Arnett quartet dismissed

Brian McCalla

George Phang, manager of Arnett Gardens FC, confirmed to The Gleaner yesterday that some senior players at the club had received dismissal letters and that its board is planning to reconstruct the Red Stripe Premier League (RSPL) team around youth.

The Gleaner sought to contact Chairman Mark Golding and General Manager Peter Thelwell, but both are off the island and unavailable for comment. However, Phang, who has been manager of the popular South St Andrew club for more than two decades, admitted that big plans were in train to remodel the club.

“We are doing a total ­reconstruction of everything,” Phang said.

Meanwhile, a source close to the club said that defender Ranike Anderson and long-standing club servant, Jabuer Johnson, are just two of the senior members of the squad who were given their release letters. Phang confirmed that at least four players were issued letters.

“Yes, some players got letters. I think it is about four,” he said. However, Phang would not disclose any more information.

After failing to retain the RSPL title last season, falling out at the semi-final stage, Arnett cleared out a number of senior players, ­including stalwarts and key components of their championship team such as Oneil ‘Bigga’ Thompson, Renae Lloyd and Keneil Hyde. However, they struggled for consistency throughout the season and were midtable for the best part of the campaign.

Even after securing their place in the play-off, the four-time winners were still far from convincing and were bundled out of the play-offs at the quarter-final stage, practically after the first leg of the two way tie, after they were well beaten 3-0 by Cavalier FC, who defeated them three times in five meetings over the season, with the other two games ending in draws.

News Credit: The Jamaica Gleaner | Read here

Hurricane Ricky Skerritt


“A category Four hurricane, huffing and puffing, and unleashing powerful winds and rains across the region.”

That is an apt description of new Cricket West Indies President Ricky Skerritt, as he continues to unleash sweeping changes across West Indies cricket, leaving in his wake displaced individuals and systems that are now mere remnants of his predecessor Dave Cameron’s administration.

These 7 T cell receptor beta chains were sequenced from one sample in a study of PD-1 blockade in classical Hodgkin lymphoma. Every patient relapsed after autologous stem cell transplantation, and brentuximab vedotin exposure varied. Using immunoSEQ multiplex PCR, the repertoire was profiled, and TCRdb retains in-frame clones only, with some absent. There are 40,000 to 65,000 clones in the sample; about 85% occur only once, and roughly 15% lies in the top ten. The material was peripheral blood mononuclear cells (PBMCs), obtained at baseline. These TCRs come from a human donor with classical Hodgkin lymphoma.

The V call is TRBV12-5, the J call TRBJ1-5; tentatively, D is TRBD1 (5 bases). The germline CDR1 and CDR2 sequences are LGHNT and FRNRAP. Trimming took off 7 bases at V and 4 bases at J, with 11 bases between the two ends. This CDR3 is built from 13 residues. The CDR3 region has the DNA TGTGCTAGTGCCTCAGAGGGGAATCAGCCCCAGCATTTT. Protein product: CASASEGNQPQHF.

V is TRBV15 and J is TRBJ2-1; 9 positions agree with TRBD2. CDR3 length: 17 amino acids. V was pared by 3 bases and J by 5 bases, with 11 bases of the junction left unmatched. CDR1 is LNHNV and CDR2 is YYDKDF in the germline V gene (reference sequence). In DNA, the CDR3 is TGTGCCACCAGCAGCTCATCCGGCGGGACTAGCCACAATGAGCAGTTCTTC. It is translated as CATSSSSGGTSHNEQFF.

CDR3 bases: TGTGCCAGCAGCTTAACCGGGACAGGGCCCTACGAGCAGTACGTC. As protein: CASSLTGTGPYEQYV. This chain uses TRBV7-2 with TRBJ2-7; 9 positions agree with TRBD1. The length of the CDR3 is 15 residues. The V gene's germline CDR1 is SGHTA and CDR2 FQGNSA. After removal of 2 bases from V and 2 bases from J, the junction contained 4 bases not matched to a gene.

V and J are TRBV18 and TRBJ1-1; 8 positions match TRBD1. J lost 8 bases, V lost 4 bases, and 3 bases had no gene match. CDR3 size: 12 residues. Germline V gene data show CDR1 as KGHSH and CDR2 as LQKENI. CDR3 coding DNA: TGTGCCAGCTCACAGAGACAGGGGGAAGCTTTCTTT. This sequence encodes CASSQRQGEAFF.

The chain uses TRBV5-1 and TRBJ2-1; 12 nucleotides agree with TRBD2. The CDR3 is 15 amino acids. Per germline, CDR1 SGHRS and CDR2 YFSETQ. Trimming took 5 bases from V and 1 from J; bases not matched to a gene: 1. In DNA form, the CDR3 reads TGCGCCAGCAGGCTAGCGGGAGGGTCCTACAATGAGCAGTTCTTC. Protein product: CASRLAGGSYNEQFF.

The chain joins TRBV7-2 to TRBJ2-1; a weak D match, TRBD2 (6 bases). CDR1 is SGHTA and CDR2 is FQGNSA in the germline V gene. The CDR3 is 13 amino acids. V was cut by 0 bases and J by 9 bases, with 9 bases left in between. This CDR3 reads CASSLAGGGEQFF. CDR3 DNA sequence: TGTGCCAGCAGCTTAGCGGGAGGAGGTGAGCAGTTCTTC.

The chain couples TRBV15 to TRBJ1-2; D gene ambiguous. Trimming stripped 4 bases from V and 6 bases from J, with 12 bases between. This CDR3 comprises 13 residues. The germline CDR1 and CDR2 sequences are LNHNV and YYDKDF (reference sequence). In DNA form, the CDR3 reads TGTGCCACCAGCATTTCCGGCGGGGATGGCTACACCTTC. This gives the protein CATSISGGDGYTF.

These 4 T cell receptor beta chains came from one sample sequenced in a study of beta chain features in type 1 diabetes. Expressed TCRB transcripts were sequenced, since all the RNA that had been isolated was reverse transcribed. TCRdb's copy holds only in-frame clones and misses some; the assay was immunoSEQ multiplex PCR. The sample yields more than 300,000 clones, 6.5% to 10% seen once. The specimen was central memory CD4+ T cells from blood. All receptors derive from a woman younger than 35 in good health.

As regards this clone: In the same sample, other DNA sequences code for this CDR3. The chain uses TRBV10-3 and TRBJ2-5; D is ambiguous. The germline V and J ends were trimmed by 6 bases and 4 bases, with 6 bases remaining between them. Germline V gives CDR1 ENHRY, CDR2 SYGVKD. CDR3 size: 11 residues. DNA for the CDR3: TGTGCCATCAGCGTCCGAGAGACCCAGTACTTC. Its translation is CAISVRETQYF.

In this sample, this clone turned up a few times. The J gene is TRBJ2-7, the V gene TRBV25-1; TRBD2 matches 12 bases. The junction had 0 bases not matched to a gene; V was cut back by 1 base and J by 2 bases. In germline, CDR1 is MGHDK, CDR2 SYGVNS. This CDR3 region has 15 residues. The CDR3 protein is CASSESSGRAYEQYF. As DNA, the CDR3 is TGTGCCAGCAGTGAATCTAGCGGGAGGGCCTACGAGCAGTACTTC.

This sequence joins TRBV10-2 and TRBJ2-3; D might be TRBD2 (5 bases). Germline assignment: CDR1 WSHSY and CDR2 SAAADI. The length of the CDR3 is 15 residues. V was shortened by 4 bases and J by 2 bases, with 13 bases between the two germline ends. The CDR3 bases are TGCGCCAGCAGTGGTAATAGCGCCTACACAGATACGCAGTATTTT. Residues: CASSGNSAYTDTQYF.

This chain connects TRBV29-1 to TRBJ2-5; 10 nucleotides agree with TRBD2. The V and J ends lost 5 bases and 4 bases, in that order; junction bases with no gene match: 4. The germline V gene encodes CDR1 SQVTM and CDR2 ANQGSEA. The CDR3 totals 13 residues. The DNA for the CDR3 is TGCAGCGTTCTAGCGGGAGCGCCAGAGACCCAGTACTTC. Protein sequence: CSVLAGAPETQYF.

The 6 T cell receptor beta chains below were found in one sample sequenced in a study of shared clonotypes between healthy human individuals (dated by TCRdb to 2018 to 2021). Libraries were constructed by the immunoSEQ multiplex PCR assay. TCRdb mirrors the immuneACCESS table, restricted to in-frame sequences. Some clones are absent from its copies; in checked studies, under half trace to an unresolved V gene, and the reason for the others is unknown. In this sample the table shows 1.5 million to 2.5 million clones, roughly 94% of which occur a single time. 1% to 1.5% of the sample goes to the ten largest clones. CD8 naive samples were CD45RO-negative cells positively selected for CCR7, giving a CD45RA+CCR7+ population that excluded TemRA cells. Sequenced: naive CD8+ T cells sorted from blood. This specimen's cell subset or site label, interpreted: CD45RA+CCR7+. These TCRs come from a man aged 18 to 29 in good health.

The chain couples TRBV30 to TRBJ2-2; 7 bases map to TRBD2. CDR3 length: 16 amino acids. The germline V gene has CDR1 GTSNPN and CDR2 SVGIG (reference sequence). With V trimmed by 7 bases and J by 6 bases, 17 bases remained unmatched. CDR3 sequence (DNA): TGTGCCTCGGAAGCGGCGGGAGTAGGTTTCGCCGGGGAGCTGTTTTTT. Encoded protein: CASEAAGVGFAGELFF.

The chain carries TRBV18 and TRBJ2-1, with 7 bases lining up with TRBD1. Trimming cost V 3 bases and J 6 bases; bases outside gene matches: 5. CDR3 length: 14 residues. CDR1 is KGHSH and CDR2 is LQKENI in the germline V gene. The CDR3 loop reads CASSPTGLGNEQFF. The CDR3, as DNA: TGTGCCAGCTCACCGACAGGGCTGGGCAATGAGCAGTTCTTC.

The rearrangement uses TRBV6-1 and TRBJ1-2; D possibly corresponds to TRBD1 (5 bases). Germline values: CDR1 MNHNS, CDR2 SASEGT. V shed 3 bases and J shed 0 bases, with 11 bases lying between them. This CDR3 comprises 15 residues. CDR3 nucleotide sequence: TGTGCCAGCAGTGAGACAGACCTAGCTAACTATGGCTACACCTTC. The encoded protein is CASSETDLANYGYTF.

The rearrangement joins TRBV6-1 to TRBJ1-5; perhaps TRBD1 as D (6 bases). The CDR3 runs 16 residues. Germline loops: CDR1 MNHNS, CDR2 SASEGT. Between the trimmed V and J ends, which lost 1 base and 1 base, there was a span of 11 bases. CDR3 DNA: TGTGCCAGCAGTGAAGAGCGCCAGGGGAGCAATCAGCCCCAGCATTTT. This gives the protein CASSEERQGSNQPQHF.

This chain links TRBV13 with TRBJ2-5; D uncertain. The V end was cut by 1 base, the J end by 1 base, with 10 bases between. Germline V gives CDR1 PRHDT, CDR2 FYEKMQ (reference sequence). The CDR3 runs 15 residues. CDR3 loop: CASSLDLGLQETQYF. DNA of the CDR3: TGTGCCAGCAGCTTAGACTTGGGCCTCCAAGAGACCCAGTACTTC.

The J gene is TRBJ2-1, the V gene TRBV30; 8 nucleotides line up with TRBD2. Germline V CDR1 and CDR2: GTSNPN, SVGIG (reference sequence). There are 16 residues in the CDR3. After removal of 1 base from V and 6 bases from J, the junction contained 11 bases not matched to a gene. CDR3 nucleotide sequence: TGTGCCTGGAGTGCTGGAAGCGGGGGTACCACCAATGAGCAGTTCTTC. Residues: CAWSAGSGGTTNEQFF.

Skerritt is wasting no time in ringing in the changes. Out goes the recently appointed interim coach Richard Pybus, in comes Floyd Reifer. Out go long-time chief selector Courtney Browne and his panel, in come Robert Haynes, the new chief selector, and his fresh panel.

Olive branches are apparently being extended to previous prodigal sons Darren Sammy, Dwayne Bravo, Kieron Pollard, et al. Committees and subcommittees are being revamped and remodelled, as are the previously soured relationships between the board and the past Windies greats. Skerritt seems to be a man on a frantic and hurried mission.

However, the timing of these changes cannot be the best by the new president, not on the heels of the memorable Test and one-day international (ODI) series against England. The performances and the results in both of those series are arguably the best things to happen to traditional West Indies cricket for the last decade.

If the West Indies were typically annihilated and embarrassed by England and morale across the regional was at an all-time low, Skerritt’s arrival and his sweeping changes would ­probably be embraced as messianic.

Coming off the Test series victory and the tied result in the ODI series, with the players publicly expressing support for the coaching staff, and appearing to be comfortable in that space, with the entire region in an optimistic bubble, with the massive stage of the ICC World Cup on the imminent horizon, it renders the arrival and intensity of the winds of change emanating from the Hurricane Skerritt very risky, with a real potential to backfire.

Changes are absolutely necessary, but the timing of the implementation of these changes is often just as important as the changes themselves.

President Skerritt and his new administration, no doubt, have good intentions for West Indies cricket, but in terms of policy, systems and structures, they can actually do so much and no more, and neither the new administration, nor the West Indian public should lose sight of that reality. There are some powerful dynamics at play over which Skerritt, with all his moves and countermoves, has no significant control.

The elephant in the room is the fast-rising and super lucrative Twenty20 (T20) format of the game and its effect on the current and emerging generation of Caribbean cricketers. Some of the game’s biggest superstars in this format are West Indians.

In terms of the trickle down effect, the next crop of Caribbean cricket stars will be inspired and motivated by the success and the status and the millions of dollars being earned on the open T20 market by their current heroes. That dynamic will continue to place West Indies cricket firmly on the back burner for the next generation of players.

Changing the head coach, and the selectors, and inviting back some experienced players, and rekindling the relationships with past greats, and even revamping the governance structure of the board will all make good headlines in the newspapers across the region.

However, without the minds, hearts and souls, as well as the loyalty and patriotism of the players to the West Indies cause, Hurricane Skerritt might very well be huffing and puffing in vain.

News Credit: The Jamaica Gleaner | Read here

Edwin confident about Penns success

Gladstone Taylor

ISSA/GraceKennedy Girls’ Athletics champions Edwin Allen will leave the island this morning for the 125th staging of the Penn Relays at Franklin Field in Philadelphia, Pennsylvania, which runs from Thursday to Saturday.

The Michael Dyke-coached team are the defending champions in the 4x100m relay, and the team, led by the outstanding Kevona Davis, are favourites to retain their title and make it six wins in a row.